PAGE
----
Have you been diagnosed with Inflammatory Bowel Disease? Are your symptoms so severe that it is debilitating and prevents you from substantially performing your duties? If so, you may be entitled to social security disability benefits for inflammatory bowel disease.
What Is Inflammatory Bowel Disease?
Not to be confused with the non-inflammatory functional disorder of irritable bowel syndrome (IBS), inflammatory bowel disease (IBD) involves the chronic inflammation of a part or all of the digestive tract. IBD primarily includes Crohn’s disease as well as ulcerative colitis; however, there are other diseases that may fit under the general title of “Inflammatory Bowel Disease.”
Crohn’s disease is an IBD that causes inflammation of the lining of the digestive tract. This inflammation can spread deep into the affected tissues and can involve different areas of the digestive tract. Crohn’s disease can involve any portion of the alimentary tract from mouth to anus. This inflammation can present in an asymmetrical and segmental fashion. Common manifestations of Crohn’s disease include obstruction, stenosis, perineal involvement, and fistulization. There can also be extra-intestinal manifestations. Rarely is Crohn’s disease curable. Surgical resection is a treatment option; however, recurrence of Crohn’s disease can be a lifelong battle.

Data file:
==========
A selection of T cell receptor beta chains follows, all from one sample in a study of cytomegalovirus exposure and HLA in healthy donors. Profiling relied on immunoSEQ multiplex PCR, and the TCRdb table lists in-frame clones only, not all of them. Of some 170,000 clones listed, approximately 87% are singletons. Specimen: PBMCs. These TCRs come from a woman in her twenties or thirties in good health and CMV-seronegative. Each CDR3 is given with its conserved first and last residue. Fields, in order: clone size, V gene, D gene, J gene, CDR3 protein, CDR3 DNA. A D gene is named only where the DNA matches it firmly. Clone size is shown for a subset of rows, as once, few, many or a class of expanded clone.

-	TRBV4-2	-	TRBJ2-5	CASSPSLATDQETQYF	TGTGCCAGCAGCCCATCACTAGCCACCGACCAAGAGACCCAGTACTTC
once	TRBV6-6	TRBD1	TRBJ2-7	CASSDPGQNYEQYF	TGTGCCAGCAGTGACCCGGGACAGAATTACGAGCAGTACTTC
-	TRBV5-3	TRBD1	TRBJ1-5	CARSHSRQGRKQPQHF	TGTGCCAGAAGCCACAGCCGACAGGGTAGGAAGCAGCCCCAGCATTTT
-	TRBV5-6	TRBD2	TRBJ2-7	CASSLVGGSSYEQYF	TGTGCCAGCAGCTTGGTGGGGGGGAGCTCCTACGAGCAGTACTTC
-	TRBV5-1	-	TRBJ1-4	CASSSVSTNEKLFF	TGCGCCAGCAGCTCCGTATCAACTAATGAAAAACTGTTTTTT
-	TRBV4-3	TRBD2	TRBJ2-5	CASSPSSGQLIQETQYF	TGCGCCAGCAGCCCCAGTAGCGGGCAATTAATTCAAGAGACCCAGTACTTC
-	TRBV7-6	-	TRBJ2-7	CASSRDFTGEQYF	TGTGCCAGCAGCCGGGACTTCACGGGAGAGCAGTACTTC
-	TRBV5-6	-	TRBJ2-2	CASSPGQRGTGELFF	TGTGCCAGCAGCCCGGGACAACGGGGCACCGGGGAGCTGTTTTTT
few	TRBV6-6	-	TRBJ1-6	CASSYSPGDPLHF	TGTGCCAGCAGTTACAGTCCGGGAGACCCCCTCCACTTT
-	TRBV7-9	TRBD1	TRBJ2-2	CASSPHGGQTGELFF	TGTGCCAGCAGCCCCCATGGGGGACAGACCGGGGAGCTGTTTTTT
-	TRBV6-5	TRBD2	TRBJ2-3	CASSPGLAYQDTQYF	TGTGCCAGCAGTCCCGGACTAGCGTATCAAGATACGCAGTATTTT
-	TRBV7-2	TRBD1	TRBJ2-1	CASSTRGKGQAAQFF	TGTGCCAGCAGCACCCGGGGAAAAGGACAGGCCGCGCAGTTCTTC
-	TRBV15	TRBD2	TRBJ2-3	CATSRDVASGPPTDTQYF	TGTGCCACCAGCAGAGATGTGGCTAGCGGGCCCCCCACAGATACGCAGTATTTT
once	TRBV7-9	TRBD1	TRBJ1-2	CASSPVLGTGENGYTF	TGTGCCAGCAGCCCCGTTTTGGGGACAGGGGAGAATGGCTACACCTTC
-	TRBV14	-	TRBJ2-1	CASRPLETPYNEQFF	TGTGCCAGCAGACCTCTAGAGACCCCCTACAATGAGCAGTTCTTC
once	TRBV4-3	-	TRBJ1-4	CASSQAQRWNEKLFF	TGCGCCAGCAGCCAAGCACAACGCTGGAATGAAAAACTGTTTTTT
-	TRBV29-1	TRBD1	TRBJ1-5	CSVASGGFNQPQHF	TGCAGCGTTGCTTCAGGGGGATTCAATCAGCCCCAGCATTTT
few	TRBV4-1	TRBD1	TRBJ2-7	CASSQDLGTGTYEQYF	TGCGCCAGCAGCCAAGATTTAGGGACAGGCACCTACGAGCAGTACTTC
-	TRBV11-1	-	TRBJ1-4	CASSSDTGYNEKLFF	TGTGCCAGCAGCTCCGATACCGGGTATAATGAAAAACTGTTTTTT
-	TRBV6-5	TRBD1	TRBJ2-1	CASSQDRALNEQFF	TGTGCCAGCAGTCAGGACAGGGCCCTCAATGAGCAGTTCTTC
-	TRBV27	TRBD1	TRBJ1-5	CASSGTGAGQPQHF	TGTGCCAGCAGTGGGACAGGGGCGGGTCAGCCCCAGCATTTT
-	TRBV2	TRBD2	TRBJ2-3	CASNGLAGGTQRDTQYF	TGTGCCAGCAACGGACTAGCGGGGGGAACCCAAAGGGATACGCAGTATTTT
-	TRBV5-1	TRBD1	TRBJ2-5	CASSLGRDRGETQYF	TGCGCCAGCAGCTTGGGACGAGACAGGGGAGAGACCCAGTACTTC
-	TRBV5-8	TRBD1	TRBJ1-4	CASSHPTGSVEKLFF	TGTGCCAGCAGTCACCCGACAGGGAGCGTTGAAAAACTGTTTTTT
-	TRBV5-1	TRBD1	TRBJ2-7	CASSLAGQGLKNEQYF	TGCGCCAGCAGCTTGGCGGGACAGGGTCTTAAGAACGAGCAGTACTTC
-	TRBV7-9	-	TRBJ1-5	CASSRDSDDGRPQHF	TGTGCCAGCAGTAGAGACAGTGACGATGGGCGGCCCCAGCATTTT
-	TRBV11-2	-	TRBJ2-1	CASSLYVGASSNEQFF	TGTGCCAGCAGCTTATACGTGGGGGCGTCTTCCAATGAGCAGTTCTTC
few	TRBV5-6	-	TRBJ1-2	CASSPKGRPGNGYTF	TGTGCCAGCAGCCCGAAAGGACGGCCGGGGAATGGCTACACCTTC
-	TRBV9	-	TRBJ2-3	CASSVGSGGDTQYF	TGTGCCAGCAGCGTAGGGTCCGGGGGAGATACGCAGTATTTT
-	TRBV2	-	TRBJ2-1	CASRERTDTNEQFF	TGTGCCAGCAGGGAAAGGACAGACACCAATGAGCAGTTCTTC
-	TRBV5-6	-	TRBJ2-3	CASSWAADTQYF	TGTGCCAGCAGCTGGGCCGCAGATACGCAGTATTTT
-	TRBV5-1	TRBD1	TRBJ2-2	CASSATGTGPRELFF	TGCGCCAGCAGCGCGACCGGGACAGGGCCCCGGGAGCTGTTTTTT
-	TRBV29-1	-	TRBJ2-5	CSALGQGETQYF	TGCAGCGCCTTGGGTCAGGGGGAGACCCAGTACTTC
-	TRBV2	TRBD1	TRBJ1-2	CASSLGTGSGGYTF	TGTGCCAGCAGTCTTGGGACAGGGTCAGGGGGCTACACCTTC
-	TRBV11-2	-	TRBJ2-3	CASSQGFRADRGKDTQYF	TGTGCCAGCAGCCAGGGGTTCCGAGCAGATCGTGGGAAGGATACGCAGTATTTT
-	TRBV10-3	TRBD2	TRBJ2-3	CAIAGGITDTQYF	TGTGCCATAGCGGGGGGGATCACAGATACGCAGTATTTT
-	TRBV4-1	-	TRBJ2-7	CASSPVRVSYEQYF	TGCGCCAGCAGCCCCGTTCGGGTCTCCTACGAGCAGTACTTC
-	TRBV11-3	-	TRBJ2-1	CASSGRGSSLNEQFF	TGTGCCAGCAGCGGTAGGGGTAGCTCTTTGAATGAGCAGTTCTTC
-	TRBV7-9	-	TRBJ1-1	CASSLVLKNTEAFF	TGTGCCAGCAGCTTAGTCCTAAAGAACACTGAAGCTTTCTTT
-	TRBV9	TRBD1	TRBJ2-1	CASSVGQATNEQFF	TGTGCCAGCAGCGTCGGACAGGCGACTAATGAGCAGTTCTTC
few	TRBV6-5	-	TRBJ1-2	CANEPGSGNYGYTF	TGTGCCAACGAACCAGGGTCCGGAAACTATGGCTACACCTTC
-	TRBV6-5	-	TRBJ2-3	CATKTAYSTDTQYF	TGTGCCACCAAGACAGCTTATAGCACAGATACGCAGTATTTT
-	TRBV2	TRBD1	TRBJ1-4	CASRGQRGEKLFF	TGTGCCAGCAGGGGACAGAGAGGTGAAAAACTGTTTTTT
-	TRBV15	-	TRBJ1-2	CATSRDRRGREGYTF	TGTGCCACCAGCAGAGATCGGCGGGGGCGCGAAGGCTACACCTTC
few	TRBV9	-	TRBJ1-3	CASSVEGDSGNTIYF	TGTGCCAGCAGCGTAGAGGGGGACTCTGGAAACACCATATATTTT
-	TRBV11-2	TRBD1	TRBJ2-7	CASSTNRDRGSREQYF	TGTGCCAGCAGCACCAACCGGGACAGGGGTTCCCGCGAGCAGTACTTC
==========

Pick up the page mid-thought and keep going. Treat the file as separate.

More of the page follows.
Unlike Crohn’s disease, which can affect the alimentary tract from mouth to anus, ulcerative colitis only affects the colon. The inflammation that comes with ulcerative colitis may be limited to the rectum. Alternatively, ulcerative colitis could extend proximally to include any contiguous segment. Finally, ulcerative colitis can, in some cases, involve the entire colon. A total colectomy may cure ulcerative colitis.
Symptoms of Inflammatory Bowel Disease
If you have been diagnosed with IBD, you may experience the following symptoms:
- Perineal disease;
- Palpable abdominal mass (this is usually inflamed loops of bowel);
- Fecal incontinence;
- Abdominal tenderness;
- Rectal bleeding;
- Arthralgia (joint pain);
- Abdominal pain;
There can be other laboratory findings that may be indicative of IBD, including weight loss, malnutrition, edema, hypomagnesemia, anemia, hypocalcemia, hypoalbuminemia, or hypokalemia.
IBD can also manifest symptoms that are “extra-intestinal” – in other words, in other body systems. For example, there can be eye involvement, with uveitis, iritis, or episcleritis present. Gallstones and other hepatobiliary diseases may present themselves. Urologic diseases such as obstructive hydro nephrosis or kidney stones may manifest. There may be skin involvement, such as pyoderma gangrenosum or erythema nodosum – the most common cutaneous manifestations that occur with inflammatory bowel diseases. Vascular disease and thromboembolic disorders can manifest as part of IBD. Finally, non-destructive arthritis may manifest along with IBD.
How Is Irritable Bowel Disease Diagnosed?
Crohn’s Disease Diagnosis